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Critically Endangered Cross River Gorillas May Have More Room to Grow

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With a population numbering fewer than 300 individuals, Cross River gorillas (Gorilla gorilla diehli) are the rarest and most endangered of the world’s four gorilla subspecies. Although they remain threatened by habitat loss and illegal bushmeat hunting, new research shows the gorillas have a bit more potential habitat to roam, and in fact inhabit a slightly greater range than previously known.

Cross River gorillas only live in the mountainous forests along the border separating Nigeria and Cameroon. Scientists from the North Carolina Zoo, the Wildlife Conservation Society (WCS) and other groups combined satellite imagery with ground surveys of the area to find that the gorillas occupy 50 percent more range than previously documented. They also found even more area that could make suitable gorilla habitat in the future. The research was published in the online edition of the journal Oryx.

“We’re pleased with our results, which have helped us to identify both new locations where the gorillas live and apparently unoccupied areas of potential gorilla habitat,” lead author Richard Bergl of the North Carolina Zoo said in a prepared statement.

Co-author Andrew Dunn of the WCS said this research shows Cross River gorillas can further expand their range into these potential new habitats, “provided that steps are taken to minimize threats to the population.”

The most pressing of those threats is the current isolation of many Cross River gorilla subpopulations. For example, the researchers point to the gorillas living in Afi Mountain Wildlife Sanctuary in Nigeria, which must cross farmland if they wish to connect with other groups.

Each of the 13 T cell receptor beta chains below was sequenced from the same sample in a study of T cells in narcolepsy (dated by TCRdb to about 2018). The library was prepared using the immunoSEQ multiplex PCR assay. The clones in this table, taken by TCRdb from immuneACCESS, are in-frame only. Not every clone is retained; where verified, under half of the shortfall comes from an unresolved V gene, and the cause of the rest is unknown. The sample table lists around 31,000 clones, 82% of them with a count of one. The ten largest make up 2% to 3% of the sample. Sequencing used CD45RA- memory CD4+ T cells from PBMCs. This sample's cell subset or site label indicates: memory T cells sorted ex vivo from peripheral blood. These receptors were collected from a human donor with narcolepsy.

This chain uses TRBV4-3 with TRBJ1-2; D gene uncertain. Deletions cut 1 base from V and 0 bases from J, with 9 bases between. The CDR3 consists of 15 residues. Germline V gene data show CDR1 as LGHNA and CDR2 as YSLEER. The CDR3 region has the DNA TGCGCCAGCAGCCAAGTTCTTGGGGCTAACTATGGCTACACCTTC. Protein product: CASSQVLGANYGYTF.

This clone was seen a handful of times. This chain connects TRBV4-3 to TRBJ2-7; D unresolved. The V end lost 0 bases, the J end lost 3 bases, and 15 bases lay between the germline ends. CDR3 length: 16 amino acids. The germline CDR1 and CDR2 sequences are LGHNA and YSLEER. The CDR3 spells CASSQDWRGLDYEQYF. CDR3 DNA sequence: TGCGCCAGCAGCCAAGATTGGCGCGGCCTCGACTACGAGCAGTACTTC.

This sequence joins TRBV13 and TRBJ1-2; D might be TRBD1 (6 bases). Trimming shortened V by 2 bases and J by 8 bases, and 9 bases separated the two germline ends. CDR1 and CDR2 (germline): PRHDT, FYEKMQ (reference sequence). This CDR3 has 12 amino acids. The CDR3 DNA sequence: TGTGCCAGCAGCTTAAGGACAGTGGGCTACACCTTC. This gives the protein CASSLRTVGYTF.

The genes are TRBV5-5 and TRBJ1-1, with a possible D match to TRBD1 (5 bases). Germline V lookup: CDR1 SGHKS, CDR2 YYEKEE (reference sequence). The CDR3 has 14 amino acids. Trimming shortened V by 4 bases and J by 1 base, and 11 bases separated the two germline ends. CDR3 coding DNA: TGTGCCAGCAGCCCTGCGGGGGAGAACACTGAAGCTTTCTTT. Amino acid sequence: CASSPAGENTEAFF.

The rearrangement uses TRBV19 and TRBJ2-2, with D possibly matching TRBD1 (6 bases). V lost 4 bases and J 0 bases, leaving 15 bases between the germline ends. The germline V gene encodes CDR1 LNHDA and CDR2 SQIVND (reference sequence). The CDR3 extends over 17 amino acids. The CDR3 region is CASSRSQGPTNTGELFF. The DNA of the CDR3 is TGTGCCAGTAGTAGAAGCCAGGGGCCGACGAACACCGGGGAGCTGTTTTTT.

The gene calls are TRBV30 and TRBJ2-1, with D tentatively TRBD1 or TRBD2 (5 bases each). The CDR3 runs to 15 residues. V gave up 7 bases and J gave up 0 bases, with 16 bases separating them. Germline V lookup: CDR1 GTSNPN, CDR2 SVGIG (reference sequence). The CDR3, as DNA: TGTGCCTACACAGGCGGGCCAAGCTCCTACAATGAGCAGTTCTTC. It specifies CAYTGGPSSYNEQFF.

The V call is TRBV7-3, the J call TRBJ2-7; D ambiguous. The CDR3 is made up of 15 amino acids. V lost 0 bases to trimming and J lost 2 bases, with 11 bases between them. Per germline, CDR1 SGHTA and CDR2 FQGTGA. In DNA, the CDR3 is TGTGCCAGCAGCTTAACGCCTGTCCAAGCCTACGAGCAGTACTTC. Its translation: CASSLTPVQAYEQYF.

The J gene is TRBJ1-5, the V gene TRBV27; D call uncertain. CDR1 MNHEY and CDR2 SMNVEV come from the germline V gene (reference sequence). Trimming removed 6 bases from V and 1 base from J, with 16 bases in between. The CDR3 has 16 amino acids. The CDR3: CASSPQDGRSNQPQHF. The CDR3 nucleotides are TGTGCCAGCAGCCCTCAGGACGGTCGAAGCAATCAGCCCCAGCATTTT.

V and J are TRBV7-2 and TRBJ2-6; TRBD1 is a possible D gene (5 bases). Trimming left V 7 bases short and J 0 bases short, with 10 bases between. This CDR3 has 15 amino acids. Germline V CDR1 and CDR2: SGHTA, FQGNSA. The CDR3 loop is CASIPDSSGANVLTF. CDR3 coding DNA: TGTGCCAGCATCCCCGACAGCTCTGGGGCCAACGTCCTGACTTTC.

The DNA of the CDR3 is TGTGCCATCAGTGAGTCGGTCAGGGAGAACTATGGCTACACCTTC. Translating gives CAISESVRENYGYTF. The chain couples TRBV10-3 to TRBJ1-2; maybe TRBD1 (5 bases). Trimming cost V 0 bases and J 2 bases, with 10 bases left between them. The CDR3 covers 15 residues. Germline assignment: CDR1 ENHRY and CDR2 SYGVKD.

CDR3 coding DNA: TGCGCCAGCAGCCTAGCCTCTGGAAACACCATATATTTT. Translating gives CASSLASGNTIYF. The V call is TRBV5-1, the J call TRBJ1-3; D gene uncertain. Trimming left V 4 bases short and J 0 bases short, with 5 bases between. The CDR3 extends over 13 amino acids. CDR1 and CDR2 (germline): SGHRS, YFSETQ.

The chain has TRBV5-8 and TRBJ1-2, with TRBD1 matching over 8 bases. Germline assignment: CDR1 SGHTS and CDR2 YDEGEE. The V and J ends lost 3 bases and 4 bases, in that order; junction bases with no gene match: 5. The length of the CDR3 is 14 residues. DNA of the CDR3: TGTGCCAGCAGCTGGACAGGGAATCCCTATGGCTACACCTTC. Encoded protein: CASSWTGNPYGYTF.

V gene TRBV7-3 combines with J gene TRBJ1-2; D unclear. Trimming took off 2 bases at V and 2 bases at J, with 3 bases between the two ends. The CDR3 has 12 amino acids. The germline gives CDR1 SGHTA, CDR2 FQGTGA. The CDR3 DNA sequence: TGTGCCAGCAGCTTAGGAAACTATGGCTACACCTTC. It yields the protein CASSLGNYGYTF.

The authors say maintaining connective corridors—a goal for which this research is the first step—is an important element in the long-term survival of the Cross River gorilla. They will present their findings at an upcoming workshop in Cameroon to help inform future species- and habitat-management decisions. “A new action plan for the subspecies will build on the collaborative partnership already underway between Nigeria and Cameroon and ensure a future for this unique primate,” said James Deutsch, executive director of WCS’s Africa Program.

Previously in Extinction Countdown: “Gorillas in the list: New extinction fears for central African gorillas”

Photo by Nicky Lankester. Courtesy of Wildlife Conservation Society

John R. Platt About the Author: Twice a week, John Platt shines a light on endangered species from all over the globe, exploring not just why they are dying out but also what's being done to rescue them from oblivion. Follow on Twitter @johnrplatt.

The views expressed are those of the author and are not necessarily those of Scientific American.

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